The Power of Data to Demonstrate Value and Improve Operations
Data is quickly becoming a must-have for skilled nursing providers looking to shore up their post-acute business. Post-acute patients generally have high-acuity needs that result in higher daily reimbursements, usually by Medicare. As some hospitals and Medicare Advantage plans increasingly bear more financial risk for these patients, they will seek partnerships with providers that can demonstrate their ability to provide a high level of care and potentially avoid costly rehospitalizations. With the entry of other risk-bearing entities, such as accountable care organizations, into the marketplace, the need to demonstrate value will grow.
The need for data to make operational decisions is growing, as well. In today’s blog post, we’ll share some recent findings and point out ways that providers can use available data to understand their own pressure points and value propositions while gaining insight into how they can develop strategic partnerships with hospitals and payors.
The High Risk of Hip Fractures
HealthDay reported on an American study in the Journal of General Internal Medicine, which found that the majority of hip fracture patients over 65 never return to their pre-fracture level of function, even among patients with high levels of ability prior to incident. According to the HealthDay report, the Centers for Disease Control and Prevention (CDC) states that over 95% of hip fractures are the result of falls, which in many instances can be prevented through proper environmental controls.
Similarly, the Canadian Medical Association Journal recently published a study of Canadian hip fracture patients found that large teaching hospitals produced better outcomes than community hospitals, which experienced a higher in-hospital death risk. However, the study did not identify any major differences between the two hospital types to explain the disparate outcomes.
In a journal news release covered by HealthDay, study author Katie Sheehan said that hip fracture is almost as common among Canadian seniors as cancer, but outcomes are much worse. Sheehan said of this patient cohort, “Even after treatment, 30 percent die within a year, 25 percent never walk again and 22 percent never live independently. These figures have not changed in the past 15 years, and qualify hip fractures as a major health care issue in Canada.”
Providers with Low Rehospitalization Rates Tend to Stay That Way
In a study published in Health Services Research, Momotazur Rahman, Ph.D., and former NIC presenter David Grabowski, Ph.D., along with others, studied the predictability of rehospitalization for a skilled nursing patient based on the skilled nursing property’s previous rehospitalization rate. The researchers concluded that patients who receive treatment in a skilled nursing property that has a historically low rehospitalization rate are less likely to be readmitted to the hospital. The findings were so enough, the researchers concluded that this trend is causal, not merely a correlation. For those operators with high rehospitalization rates, the findings of this study suggest that they consider how those rates could be improved.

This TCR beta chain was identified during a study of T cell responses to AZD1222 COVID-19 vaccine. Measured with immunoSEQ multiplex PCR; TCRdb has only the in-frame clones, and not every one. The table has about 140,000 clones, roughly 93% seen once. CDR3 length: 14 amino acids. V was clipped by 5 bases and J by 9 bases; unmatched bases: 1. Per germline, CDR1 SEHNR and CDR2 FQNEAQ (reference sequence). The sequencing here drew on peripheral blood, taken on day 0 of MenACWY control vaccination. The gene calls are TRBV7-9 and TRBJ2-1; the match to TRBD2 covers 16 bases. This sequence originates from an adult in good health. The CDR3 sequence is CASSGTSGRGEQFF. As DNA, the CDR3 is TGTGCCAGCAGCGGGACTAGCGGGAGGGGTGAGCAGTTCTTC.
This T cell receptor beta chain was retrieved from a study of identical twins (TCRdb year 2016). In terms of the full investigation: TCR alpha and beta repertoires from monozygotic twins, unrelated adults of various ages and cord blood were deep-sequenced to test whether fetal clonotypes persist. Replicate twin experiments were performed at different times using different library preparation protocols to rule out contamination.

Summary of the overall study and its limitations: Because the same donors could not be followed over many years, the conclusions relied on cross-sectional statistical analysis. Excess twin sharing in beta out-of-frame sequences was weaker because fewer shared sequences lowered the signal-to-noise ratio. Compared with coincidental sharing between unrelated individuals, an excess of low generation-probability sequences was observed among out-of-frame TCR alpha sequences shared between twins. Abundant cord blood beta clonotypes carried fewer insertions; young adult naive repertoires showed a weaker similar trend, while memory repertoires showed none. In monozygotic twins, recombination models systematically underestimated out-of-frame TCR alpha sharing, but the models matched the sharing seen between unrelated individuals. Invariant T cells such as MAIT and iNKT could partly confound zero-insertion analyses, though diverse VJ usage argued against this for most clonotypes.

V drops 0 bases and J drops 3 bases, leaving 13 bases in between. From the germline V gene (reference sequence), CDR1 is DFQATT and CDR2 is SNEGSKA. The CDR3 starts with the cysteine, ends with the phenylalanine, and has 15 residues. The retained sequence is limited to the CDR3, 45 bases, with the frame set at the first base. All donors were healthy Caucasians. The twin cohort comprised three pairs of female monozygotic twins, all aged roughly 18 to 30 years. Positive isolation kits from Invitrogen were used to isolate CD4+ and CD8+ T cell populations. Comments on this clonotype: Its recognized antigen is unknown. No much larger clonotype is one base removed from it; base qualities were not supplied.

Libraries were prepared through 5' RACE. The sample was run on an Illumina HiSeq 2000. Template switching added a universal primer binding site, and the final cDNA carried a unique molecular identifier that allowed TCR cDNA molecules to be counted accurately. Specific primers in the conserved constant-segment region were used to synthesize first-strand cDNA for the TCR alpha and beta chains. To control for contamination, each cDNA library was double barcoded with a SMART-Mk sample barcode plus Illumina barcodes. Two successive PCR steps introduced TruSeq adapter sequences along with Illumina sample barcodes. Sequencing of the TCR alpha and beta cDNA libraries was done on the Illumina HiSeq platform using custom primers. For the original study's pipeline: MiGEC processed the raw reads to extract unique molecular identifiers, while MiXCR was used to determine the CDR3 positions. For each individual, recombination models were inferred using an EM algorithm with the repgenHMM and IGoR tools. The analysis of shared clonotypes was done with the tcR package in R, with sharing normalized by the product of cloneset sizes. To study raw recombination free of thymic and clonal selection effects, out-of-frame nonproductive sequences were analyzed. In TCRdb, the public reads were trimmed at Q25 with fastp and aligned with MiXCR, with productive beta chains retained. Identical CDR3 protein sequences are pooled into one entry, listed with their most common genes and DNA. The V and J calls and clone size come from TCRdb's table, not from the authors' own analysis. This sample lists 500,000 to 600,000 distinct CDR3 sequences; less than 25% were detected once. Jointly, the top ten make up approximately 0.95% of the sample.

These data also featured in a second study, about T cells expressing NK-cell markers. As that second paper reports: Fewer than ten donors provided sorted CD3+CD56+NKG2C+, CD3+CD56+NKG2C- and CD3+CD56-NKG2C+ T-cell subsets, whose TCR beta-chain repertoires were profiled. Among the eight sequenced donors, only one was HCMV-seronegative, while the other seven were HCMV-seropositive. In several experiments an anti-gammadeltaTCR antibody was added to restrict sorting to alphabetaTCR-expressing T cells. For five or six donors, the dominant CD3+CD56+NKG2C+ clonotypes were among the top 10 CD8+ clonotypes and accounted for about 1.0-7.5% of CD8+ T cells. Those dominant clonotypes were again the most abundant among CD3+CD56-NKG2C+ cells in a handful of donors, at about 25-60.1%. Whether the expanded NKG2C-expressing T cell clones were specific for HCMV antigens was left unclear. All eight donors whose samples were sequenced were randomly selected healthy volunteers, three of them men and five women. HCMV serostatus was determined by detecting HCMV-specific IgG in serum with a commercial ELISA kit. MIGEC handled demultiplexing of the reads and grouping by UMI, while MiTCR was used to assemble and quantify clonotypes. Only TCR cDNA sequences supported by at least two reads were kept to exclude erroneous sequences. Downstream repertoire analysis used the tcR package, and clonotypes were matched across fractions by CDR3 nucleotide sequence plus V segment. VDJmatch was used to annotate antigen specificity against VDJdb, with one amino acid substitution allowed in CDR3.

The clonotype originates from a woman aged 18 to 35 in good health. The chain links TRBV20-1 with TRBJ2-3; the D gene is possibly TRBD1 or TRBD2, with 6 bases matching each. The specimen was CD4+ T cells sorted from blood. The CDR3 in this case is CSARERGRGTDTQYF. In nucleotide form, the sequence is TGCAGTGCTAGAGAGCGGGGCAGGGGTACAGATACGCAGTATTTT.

Takeaways for Skilled Nursing Operators
Skilled nursing operators can derive valuable information from these three studies. First, as the two hip fracture studies reported on by HealthDay imply, it’s critical for operators to be aware of the hospitals in their referral regions and their performance levels. For example, when negotiating rates and inclusion in networks with Medicare Advantage plans, demonstrating a robust understanding of a hospital partner’s quality can help operators communicate the value they bring to risk-bearing payors.
Additionally, as Sheehan’s study illustrates, the hip fracture cohort is at high risk for poor outcomes. Again, operators can capitalize on this data to improve outcomes by making care plan decisions that reflect the known risk their patients face. Assisted living providers may be able to use these studies to make the case that they provide an environment that helps prevent high-risk seniors from falls.
Data will be essential to demonstrate value for providers with a proven track record of reducing rehospitalizations. The rehospitalization study indicates that potential partners and even consumers could see the value in a provider whose rehospitalization rate is low.
Skilled nursing operators may find themselves increasingly looking to data as demands from consumers, regulators, partners, and payors grow. Having knowledge of their own performance, as well as the industry’s and their partners’, can help operators get an edge over less data-savvy competitors.
Third-Quarter 2016 Skilled Nursing Data Report Coming Soon
The complimentary NIC Skilled Nursing Data Report with data as of the third-quarter 2016 will be released later this month. If you’ve downloaded a previous version of the report, you’ll receive a notification once it’s available.
In the meantime, check out the second-quarter data: